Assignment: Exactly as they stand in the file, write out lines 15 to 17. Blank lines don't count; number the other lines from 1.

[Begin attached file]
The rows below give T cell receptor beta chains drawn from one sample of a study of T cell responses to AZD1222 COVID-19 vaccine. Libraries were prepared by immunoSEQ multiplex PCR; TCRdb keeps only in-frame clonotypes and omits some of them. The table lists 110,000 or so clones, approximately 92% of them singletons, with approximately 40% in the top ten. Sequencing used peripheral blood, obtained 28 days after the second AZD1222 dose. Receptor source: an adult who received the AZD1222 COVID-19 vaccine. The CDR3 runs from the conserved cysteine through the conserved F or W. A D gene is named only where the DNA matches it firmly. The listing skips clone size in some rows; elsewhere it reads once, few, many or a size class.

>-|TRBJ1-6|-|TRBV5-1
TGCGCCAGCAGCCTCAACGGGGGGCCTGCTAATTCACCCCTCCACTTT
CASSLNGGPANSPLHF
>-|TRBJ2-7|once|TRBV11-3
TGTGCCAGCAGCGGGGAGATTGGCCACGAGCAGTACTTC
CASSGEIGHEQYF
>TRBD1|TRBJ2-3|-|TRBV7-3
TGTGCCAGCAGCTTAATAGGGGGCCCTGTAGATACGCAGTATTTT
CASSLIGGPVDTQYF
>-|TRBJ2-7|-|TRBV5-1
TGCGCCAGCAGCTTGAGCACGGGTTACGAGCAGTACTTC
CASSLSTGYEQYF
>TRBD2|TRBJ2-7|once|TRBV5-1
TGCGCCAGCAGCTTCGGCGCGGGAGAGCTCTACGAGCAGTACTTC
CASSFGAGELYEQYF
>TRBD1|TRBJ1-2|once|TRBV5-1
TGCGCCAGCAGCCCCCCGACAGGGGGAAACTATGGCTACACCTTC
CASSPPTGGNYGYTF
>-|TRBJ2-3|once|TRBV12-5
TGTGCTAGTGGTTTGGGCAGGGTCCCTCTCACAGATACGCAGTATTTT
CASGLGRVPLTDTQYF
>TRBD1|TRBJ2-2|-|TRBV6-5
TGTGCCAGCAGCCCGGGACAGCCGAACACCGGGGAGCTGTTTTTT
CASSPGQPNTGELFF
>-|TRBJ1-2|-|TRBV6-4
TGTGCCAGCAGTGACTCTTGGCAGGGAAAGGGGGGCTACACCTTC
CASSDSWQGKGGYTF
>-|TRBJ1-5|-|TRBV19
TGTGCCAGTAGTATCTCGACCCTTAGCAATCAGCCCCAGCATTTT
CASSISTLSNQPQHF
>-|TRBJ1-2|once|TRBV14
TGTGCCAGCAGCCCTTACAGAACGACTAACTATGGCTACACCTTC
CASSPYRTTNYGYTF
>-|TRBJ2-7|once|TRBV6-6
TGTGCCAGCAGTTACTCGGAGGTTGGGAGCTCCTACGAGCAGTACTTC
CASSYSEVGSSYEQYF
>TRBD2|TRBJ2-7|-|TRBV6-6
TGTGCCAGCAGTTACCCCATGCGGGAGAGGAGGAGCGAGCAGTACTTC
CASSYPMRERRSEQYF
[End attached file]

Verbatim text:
TGCGCCAGCAGCTTCGGCGCGGGAGAGCTCTACGAGCAGTACTTC
CASSFGAGELYEQYF
>TRBD1|TRBJ1-2|once|TRBV5-1